'How not to handle a school shooter': Former FBI official slams Uvalde police response
Uvalde Police Department on Facebook.

Former FBI Assistant Director Frank Figliuzzi explained on Thursday why he thinks the law enforcement response to the mass shooting in Uvalde, Texas will be studied as an example of what not to do.

There were two wide gaps in time during the police response and multiple media outlets have reported shocking details of what law enforcement was doing during the time.

"Javier Cazares, whose fourth-grade daughter, Jacklyn Cazares, was killed in the attack, said he raced to the school when he heard about the shooting, arriving while police were still gathered outside the building," the Associated Press reported. "Upset that police were not moving in, he raised the idea of charging into the school with several other bystanders. 'Let’s just rush in because the cops aren’t doing anything like they are supposed to,' he said. 'More could have been done.'”

A similar report came from The New York Times, which interviewed Derek Sotelo, 26, who rushed to the school after hearing the gunfire from his nearby tire shop.

He told the newspaper “We were wondering, ‘What the heck is going on? Are they going in?’ The dads were saying, ‘Give me the vest, I’ll go in there!’”

But the most shocking account was reported by The Wall Street Journal.

Angeli Rose Gomez told the newspaper "police were doing nothing" when she arrived.

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"Ms. Gomez, a farm supervisor, said that she was one of numerous parents waiting outside the school who began encouraging—first politely, and then with more urgency—police and other law enforcement to enter the school sooner. After a few minutes, she said, U.S. Marshals put her in handcuffs, telling her she was being arrested for actively intervening in an active investigation," the newspaper reported. "Ms. Gomez convinced local Uvalde police officers whom she knew to persuade the marshals to set her free. Around her, the scene was frantic. She said she saw a father tackled and thrown to the ground by police and a third pepper-sprayed. Once freed from her cuffs, Ms. Gomez made her distance from the crowd, jumped the school fence, and ran inside to grab her two children. She sprinted out of the school with them."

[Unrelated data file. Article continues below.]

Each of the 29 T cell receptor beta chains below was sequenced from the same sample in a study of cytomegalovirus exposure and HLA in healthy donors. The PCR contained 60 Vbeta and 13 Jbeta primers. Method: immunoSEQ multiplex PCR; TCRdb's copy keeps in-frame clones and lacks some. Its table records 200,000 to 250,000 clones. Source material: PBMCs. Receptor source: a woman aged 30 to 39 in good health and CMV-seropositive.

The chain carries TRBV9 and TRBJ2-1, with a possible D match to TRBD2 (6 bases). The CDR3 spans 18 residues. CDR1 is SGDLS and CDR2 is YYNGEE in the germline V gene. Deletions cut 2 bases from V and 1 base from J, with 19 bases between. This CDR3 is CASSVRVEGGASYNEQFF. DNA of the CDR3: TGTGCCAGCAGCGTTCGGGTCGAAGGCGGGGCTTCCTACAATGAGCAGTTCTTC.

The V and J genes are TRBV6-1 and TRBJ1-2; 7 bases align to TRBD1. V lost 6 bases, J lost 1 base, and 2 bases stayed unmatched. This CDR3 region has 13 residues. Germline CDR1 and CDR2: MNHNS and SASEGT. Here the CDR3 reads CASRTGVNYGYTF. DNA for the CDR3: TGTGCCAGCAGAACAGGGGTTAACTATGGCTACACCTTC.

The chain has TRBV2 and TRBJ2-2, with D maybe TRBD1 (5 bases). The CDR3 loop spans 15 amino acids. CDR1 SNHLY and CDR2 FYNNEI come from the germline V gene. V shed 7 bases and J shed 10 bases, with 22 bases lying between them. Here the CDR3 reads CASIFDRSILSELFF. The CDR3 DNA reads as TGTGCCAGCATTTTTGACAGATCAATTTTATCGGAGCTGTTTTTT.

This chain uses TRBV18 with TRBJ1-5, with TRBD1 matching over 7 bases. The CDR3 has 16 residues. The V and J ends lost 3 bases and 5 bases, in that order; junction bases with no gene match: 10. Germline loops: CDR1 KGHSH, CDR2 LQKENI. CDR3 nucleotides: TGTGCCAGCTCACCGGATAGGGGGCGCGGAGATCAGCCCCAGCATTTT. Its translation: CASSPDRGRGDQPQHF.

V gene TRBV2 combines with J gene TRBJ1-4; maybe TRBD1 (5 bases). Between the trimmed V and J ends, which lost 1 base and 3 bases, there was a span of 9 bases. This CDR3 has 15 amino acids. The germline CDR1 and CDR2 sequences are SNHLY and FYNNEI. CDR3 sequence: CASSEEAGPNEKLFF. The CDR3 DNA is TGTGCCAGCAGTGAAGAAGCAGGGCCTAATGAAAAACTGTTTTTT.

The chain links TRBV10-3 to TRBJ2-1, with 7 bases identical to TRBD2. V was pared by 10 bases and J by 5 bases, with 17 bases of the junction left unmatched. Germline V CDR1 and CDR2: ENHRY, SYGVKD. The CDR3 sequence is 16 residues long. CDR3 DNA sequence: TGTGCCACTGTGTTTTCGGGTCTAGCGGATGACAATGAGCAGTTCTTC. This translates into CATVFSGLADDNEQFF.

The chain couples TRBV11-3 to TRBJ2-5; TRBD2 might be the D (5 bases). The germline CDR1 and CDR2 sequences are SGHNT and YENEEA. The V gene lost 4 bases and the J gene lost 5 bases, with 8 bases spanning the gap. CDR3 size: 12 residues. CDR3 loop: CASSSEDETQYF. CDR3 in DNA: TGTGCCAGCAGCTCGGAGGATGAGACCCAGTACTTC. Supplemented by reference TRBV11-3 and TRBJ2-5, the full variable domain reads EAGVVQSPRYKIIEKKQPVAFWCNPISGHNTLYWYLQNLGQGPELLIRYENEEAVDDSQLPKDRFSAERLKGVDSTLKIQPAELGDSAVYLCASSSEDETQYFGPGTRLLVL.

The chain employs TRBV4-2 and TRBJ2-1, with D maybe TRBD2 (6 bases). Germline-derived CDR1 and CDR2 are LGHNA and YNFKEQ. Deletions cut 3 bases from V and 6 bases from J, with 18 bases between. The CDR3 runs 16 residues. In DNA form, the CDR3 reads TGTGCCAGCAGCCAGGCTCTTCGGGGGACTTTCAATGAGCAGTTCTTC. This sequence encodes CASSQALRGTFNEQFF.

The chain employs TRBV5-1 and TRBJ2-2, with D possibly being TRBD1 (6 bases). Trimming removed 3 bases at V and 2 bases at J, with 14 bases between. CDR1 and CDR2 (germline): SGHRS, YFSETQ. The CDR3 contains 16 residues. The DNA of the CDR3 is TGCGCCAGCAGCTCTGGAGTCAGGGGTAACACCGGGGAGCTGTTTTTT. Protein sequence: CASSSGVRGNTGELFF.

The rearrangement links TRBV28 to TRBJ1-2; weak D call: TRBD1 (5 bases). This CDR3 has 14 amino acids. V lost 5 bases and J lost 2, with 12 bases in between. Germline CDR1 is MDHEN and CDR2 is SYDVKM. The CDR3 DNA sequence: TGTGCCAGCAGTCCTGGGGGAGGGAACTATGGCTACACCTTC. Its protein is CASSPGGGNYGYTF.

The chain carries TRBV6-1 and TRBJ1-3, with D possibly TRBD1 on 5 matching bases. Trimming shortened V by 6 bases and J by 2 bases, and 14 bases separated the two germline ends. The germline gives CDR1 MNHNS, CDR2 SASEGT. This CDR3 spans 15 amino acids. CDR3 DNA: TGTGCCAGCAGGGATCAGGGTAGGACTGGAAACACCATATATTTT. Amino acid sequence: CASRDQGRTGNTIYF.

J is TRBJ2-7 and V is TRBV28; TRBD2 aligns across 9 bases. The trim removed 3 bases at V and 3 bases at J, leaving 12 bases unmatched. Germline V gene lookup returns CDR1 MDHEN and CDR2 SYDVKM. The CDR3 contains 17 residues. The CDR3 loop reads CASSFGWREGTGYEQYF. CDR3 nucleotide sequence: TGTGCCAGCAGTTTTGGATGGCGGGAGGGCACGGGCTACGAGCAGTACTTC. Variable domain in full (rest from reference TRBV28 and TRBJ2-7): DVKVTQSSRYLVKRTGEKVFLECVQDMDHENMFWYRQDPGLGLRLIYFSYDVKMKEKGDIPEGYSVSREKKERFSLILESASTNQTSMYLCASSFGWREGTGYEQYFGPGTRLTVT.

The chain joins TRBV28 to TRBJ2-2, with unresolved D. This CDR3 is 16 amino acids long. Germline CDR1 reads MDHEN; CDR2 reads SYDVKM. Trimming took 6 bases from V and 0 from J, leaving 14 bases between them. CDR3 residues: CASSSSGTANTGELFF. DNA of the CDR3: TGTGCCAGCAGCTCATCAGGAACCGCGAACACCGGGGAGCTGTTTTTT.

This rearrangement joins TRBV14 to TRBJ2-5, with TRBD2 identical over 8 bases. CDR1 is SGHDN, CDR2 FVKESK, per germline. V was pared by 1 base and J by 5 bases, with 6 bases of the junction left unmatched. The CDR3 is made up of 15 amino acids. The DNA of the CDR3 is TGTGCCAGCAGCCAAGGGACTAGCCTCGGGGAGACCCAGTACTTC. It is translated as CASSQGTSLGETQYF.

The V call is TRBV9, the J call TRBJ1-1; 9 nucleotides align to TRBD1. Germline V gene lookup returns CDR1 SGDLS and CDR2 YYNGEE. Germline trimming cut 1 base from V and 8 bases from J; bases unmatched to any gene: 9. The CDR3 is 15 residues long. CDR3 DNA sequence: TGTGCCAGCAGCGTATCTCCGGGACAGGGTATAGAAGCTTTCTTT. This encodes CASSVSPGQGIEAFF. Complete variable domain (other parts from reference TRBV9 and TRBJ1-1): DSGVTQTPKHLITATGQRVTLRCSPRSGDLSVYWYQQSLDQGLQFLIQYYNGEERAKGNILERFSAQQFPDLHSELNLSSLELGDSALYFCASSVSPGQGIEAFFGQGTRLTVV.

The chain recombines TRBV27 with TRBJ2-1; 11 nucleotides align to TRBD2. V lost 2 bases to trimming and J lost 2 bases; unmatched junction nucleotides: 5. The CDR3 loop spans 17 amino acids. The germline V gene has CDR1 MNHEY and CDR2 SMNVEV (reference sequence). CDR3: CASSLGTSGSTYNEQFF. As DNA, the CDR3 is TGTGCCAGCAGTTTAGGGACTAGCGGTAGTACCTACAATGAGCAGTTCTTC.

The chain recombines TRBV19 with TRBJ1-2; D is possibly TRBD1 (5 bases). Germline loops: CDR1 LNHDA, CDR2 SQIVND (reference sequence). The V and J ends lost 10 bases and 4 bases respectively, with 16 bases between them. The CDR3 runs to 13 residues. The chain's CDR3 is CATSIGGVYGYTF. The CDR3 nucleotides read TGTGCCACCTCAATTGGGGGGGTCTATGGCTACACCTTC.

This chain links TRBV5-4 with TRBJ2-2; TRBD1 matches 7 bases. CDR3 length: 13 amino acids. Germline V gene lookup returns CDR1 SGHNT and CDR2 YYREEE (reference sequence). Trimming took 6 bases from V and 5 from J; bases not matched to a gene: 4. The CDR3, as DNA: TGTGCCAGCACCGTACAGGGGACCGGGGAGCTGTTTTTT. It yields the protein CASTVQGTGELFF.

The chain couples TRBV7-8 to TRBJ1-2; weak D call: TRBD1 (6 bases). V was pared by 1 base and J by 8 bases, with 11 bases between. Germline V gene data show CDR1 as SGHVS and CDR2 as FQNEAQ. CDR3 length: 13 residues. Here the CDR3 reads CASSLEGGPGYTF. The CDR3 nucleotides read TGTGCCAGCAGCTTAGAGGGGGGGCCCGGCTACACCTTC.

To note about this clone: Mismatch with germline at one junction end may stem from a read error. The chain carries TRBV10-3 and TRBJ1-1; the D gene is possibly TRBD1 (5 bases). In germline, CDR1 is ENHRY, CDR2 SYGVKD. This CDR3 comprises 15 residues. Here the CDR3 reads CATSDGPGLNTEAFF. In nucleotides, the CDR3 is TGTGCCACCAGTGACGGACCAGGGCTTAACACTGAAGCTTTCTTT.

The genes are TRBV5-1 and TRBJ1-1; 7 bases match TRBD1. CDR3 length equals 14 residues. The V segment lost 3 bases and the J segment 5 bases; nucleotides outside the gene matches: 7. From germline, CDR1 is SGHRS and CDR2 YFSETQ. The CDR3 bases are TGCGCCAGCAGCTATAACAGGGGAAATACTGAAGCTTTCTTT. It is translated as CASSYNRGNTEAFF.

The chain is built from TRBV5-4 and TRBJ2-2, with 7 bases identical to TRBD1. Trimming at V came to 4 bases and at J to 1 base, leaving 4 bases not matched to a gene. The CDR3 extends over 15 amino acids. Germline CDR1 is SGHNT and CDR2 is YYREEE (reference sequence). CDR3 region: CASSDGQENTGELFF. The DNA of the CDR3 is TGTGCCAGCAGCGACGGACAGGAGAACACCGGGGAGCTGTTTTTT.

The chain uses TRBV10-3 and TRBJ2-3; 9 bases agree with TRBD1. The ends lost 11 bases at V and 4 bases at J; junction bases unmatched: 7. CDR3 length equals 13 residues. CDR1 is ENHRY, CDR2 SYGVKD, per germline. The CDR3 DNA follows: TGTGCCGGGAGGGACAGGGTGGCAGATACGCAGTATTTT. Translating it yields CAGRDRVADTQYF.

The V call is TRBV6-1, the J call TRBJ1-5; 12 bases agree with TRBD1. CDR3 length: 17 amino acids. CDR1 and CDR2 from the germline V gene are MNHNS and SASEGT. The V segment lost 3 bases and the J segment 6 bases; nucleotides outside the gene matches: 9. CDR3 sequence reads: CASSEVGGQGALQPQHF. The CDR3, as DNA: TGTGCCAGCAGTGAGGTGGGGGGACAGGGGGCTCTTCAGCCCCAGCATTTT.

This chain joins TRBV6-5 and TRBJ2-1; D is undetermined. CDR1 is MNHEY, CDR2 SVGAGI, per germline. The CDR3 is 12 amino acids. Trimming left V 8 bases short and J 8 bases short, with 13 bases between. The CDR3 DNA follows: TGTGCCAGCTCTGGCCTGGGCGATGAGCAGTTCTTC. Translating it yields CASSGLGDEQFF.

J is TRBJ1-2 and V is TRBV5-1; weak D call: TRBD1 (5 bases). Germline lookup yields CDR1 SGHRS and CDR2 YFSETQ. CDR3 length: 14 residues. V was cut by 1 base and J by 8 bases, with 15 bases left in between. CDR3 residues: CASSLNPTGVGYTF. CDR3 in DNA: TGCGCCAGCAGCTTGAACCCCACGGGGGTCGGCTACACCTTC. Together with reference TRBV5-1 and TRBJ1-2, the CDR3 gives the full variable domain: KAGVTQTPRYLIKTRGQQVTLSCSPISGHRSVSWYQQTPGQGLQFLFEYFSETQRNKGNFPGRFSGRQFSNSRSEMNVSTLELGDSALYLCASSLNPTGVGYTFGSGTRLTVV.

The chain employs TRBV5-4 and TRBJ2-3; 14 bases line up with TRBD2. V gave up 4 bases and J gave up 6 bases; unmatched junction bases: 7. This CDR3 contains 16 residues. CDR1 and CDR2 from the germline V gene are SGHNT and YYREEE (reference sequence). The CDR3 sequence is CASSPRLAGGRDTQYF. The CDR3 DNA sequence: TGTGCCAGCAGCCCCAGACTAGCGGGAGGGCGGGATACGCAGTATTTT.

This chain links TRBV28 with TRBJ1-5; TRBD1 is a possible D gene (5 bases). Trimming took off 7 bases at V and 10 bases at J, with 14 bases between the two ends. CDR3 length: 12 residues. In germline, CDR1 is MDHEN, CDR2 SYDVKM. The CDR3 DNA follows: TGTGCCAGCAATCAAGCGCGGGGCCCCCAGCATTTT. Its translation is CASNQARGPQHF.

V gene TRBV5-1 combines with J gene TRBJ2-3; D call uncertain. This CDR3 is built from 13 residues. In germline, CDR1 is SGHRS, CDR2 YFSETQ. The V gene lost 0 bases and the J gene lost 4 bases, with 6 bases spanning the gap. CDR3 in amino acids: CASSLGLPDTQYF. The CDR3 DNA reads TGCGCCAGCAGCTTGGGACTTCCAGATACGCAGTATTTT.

MSNBC's Nicolle Wallace interviewed Figliuzzi about the developments.

"Let's be clear," he said. "You do, of course, want to establish a controlled perimeter when some violence is ongoing."

"There are so many questions here about why so long for any tactical response, why do we rely on a federal response that just because it happens to be a border or near the border town, we happen to have, thank goodness, Border Patrol there," he said. "Great."

"Where are the sheriffs? Where is the S.W.A.T. team? Where is the breaching material and tools? Why don't we have a master key in the hands of the police department? This is going to be studied, unfortunately, as how not to handle a school shooter because it goes against the training that certainly I've had and certainly what I know police departments train to do," he said.

Watch the clip below or at this link.


Frank Figliuzzi www.youtube.com